Last year, student developer Matt Stark dazzled us with the first glimpse at an unusual new game that would allow you to take images of the environment, print off a polaroid, and then superimpose the picture back into it.
One year later, we have a new name for the game (Viewfinder) and a clearer idea of how this wacky technology may play out in a full-fledged game. It will make more sense after you see it in action.
Since we last spoke with Viewfinder, Stark has been hard assembling a team of partners under the Robot Turtle banner. This features some legitimately sleek, The Witness-inspired environmental graphics, which lends weight to the polaroid effect. He’s not just rearranging cubes and boxes anymore; he’s rearranging entire buildings and streets.
Whereas it was previously just a clever gimmick, we now have a good idea of how Viewfinder may play out as a true puzzle game. The camera is seen duplicating things to solve puzzles, building new maps to explore within levels, and traversing locations to match up fragments of a new frame.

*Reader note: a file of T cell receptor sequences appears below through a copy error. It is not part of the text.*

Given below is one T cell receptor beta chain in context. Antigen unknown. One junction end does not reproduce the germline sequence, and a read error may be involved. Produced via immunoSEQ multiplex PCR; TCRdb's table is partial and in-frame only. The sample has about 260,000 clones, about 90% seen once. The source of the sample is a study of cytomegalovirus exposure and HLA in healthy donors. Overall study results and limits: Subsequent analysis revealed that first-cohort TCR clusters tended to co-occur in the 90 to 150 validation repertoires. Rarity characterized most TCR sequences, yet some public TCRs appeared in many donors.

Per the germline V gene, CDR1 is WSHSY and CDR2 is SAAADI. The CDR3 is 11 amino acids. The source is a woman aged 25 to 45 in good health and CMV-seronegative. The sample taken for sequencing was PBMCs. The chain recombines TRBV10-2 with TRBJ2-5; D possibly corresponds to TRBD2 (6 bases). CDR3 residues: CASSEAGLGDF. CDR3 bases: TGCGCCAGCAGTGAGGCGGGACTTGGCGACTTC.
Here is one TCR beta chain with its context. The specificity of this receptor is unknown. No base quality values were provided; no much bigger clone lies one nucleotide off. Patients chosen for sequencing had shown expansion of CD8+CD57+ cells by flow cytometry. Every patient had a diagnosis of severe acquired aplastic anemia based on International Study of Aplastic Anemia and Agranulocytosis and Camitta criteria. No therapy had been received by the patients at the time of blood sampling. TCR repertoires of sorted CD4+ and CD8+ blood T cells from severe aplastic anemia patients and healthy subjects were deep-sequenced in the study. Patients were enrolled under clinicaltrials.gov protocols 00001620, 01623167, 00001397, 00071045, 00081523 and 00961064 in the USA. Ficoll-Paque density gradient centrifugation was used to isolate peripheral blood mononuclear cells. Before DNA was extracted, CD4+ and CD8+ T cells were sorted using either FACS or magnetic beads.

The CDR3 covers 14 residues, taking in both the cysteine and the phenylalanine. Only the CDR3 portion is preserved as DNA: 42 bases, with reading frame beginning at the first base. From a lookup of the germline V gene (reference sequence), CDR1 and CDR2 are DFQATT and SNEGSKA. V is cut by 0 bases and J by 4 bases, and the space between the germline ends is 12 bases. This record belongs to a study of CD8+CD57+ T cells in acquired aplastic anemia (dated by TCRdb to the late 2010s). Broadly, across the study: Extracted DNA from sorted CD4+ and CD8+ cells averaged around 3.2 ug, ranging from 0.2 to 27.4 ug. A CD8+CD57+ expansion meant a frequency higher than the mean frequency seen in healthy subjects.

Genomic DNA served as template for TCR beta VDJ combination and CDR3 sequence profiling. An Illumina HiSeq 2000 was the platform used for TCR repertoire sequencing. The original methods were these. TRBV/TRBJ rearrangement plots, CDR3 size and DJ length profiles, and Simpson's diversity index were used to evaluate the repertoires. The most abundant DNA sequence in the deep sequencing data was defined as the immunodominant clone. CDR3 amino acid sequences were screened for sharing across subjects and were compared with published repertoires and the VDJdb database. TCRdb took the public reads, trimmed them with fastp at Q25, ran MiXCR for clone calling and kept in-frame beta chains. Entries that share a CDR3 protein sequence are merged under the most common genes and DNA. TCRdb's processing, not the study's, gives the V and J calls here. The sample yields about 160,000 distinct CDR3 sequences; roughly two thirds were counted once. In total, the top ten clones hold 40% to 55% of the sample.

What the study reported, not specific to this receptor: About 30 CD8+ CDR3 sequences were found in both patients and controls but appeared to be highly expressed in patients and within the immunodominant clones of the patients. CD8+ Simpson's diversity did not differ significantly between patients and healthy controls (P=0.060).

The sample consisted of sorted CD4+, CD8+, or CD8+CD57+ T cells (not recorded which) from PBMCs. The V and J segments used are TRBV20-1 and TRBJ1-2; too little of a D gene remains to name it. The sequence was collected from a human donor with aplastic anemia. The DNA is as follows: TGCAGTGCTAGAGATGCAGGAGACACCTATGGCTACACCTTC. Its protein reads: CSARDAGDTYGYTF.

Viewfinder has several parallels with Valve’s long-rumored “F-Stop,” a mechanism the firm considered for a Portal prequel before scrapping it. F-Stop was a well-held secret until last January when indie firm LunchHouse Software exposed the hows and whys of F-Stop in a YouTube series called Exposure.
Since then, we’ve seen a couple additional variations on perspective-based puzzles, like Superliminal and Maquette. Viewfinder is still a ways off, with no specific release date set, but I’m thrilled to delve inside its picture-perfect puzzles one day.